There has been a photo doing the rounds on the Internet showing citizens of Magnitogorsk hanging out by some graffiti-strewn wall that overlooks the city. There are three women, drinking and smoking, and in the foreground, a small child runs past the photographer. Perhaps one of the women is the mother of the child. The photo rather invites that interpretation—it wants to provoke a judgment. How irresponsible to be drinking in front of a kid! In the background is the city. Smoke belches from countless chimneys, the sky is the colour of ashes—the stereotypical depressing spectacle.
Even though the photo doesn’t exactly make my spirits soar, it does elicit a feeling in me that… well, how can I describe it? It couldn’t be nostalgia—not for a place I’ve never even visited. No, the feeling is one of yearning. North America used to have scenes of hellish industry like this, and now they’re almost all gone. The economy looks so sanitary nowadays—it’s all Wal-Marts and Office Depots and multiplexes and Starbucks. If you’re poor and trashy, you’re supposed to hide it and feel awful about yourself. And being a worker involves so much smiling. It’s unbearable.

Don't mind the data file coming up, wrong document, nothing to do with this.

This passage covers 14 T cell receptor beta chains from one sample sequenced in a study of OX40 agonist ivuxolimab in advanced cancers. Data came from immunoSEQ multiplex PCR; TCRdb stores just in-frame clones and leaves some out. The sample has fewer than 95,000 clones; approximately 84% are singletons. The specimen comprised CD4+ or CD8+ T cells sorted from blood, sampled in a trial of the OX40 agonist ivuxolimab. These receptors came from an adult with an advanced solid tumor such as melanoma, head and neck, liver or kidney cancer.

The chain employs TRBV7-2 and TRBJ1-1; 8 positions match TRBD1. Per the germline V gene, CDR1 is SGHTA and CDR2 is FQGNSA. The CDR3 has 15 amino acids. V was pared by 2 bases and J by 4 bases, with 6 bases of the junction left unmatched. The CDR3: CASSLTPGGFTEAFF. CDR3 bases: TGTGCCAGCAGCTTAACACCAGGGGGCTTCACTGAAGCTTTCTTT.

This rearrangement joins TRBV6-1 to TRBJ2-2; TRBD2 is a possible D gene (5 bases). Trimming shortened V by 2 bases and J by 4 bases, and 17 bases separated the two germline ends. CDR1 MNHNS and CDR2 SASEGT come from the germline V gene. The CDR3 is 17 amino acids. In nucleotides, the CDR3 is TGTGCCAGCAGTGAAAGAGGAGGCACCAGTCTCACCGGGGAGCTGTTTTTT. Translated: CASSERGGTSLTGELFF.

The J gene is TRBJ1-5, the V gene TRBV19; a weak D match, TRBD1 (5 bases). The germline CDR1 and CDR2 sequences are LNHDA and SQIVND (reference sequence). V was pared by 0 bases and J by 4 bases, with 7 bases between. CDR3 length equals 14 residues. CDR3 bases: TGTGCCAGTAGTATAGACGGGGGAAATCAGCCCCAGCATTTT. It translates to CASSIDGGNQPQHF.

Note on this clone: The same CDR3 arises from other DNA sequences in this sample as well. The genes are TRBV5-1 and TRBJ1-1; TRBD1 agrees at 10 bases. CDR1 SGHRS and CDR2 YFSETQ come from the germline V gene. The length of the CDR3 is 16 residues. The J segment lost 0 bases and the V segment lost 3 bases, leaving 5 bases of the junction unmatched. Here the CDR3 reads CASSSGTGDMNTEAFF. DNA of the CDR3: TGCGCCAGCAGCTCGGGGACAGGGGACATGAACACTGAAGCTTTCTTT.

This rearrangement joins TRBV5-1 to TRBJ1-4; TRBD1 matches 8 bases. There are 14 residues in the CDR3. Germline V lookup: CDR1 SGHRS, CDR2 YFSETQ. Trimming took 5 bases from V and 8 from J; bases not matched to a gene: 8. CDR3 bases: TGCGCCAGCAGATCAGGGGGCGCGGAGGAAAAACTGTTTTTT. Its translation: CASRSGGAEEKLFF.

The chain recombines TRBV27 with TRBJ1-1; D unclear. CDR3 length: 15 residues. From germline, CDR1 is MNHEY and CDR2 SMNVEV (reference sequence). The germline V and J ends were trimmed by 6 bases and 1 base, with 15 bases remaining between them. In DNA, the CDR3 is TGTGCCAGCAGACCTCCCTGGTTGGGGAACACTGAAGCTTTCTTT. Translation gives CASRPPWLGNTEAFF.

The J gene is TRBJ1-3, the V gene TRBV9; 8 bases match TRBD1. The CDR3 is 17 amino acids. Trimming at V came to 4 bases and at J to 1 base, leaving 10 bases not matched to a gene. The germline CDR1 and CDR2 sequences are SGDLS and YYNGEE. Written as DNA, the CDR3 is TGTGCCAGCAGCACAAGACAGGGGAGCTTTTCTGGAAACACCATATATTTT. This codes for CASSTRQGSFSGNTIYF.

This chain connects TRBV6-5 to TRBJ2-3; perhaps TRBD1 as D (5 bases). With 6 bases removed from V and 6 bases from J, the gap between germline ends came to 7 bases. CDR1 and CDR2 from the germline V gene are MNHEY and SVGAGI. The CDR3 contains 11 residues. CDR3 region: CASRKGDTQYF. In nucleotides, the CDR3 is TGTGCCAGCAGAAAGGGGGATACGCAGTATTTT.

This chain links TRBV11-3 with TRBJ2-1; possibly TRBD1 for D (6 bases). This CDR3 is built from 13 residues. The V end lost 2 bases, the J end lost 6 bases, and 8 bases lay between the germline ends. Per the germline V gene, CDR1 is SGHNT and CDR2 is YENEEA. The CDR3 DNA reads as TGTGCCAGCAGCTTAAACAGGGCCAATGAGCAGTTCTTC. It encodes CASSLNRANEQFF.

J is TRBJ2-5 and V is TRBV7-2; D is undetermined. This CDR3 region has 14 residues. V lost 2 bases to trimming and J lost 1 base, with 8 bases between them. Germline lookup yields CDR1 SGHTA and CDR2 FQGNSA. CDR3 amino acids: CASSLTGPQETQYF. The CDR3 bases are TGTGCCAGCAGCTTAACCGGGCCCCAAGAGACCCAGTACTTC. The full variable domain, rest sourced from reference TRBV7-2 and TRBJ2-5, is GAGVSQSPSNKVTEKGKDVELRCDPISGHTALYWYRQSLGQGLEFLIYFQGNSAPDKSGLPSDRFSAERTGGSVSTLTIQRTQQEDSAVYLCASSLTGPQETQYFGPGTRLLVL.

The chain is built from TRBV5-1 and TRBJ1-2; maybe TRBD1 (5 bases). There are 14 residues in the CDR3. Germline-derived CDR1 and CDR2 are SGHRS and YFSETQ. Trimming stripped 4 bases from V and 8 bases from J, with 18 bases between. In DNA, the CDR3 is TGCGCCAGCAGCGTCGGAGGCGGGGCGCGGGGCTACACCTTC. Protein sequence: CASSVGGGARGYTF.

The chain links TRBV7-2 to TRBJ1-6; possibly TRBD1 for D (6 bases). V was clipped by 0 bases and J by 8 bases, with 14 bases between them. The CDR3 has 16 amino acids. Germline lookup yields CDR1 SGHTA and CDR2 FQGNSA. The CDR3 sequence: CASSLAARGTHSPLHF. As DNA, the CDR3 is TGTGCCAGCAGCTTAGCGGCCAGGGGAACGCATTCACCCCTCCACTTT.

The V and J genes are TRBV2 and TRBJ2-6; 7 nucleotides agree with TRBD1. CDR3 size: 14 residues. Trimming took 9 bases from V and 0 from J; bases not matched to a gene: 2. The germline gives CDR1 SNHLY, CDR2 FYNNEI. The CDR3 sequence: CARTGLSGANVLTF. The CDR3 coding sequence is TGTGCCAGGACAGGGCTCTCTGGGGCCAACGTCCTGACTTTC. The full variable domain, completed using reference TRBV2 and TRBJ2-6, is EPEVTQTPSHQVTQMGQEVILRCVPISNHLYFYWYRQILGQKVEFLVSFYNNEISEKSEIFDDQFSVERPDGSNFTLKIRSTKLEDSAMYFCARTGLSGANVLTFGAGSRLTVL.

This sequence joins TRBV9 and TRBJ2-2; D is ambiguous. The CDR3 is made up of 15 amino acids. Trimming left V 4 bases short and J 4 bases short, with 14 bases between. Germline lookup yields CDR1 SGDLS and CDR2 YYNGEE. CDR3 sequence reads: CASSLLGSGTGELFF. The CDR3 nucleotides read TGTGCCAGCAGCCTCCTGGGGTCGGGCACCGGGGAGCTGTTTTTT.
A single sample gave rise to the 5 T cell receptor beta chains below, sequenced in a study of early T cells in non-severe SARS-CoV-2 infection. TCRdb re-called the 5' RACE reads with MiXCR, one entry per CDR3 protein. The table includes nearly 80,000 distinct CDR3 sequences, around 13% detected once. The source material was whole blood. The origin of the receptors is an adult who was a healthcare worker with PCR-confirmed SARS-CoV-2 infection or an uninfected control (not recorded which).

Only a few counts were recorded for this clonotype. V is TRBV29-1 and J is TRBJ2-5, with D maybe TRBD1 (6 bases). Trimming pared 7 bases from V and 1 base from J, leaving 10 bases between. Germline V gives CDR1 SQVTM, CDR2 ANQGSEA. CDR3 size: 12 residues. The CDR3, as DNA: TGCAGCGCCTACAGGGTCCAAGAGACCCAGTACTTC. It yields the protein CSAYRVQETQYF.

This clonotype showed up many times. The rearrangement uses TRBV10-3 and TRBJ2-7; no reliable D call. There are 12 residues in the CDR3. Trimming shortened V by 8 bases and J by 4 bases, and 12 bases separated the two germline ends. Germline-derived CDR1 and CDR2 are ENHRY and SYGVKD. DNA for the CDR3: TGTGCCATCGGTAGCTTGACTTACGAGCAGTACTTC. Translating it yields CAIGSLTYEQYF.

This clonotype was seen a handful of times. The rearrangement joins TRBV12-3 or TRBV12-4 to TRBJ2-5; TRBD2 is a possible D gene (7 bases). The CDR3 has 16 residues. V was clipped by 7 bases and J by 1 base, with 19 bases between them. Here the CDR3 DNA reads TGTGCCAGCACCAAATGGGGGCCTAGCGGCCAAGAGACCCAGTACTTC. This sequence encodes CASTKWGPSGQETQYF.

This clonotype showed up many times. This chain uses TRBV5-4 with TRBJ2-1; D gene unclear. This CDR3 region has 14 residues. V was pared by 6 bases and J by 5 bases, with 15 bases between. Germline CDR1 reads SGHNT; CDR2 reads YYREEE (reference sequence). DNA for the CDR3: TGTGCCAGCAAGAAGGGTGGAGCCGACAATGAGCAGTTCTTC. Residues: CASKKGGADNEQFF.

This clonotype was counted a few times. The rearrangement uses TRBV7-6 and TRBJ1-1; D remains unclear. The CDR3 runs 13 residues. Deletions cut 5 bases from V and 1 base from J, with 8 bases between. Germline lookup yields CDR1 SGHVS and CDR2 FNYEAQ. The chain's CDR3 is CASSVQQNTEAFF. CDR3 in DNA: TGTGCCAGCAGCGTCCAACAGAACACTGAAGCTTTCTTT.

I visited Poland once. In cafes, restaurants, and at the airport, they rarely smile at you. It’s glorious! I hope they keep it up. It’ll be a sad day if they ever import our soulless cheerfulness.
Magnitogorsk is another place I’d like to visit. If only I could speak Russian! I’d go to the bar and watch people get drunk and try to listen to as many stories as possible. Even if life looks tough in that photo, I am confident there would be laughs in Magnitogorsk! I’d put money on it.
I imagine bringing a beautiful mail-order bride from Magnitogorsk to my home in North America. At first she might be happy. The air here would be clean and we could go walking down by the river and admire the blue water. We could visit all sorts of eating places that are not too pricey and that serve an appetizing meal. For her birthday, all the wait staff would bring out a cake and sing to her! We could go to the shopping malls and buy her necklaces and sweaters. We would hold hands in the movie theatre and share a Coke and a popcorn!
But I imagine, after a few years, that the smile on my mail-order bride’s face would become somewhat strained. She’d lose that initial euphoria. There would be moments when she’d dearly miss Russia. She’d go back for visits more and more often. We’d start to bicker. I’d yell, “We simply can’t afford for you to go back a second time this year to Magnitogorsk! There’s no way! Not on my income!”
After clearing all the usual bureaucratic hurdles, my mail-order bride would find herself a job—maybe cleaning linen in a downtown hotel. Then the true reality of North American life would sink in! She’d find herself in a windowless food court every noon hour, trying to choose between a donair, a Greek salad, or a burger and fries. Or if we lived more abstemiously, she’d be unwrapping a cheese and tomato sandwich from greaseproof paper. She’d text me: don’t forget to buy more cat litter on the way home. That box is starting to stink!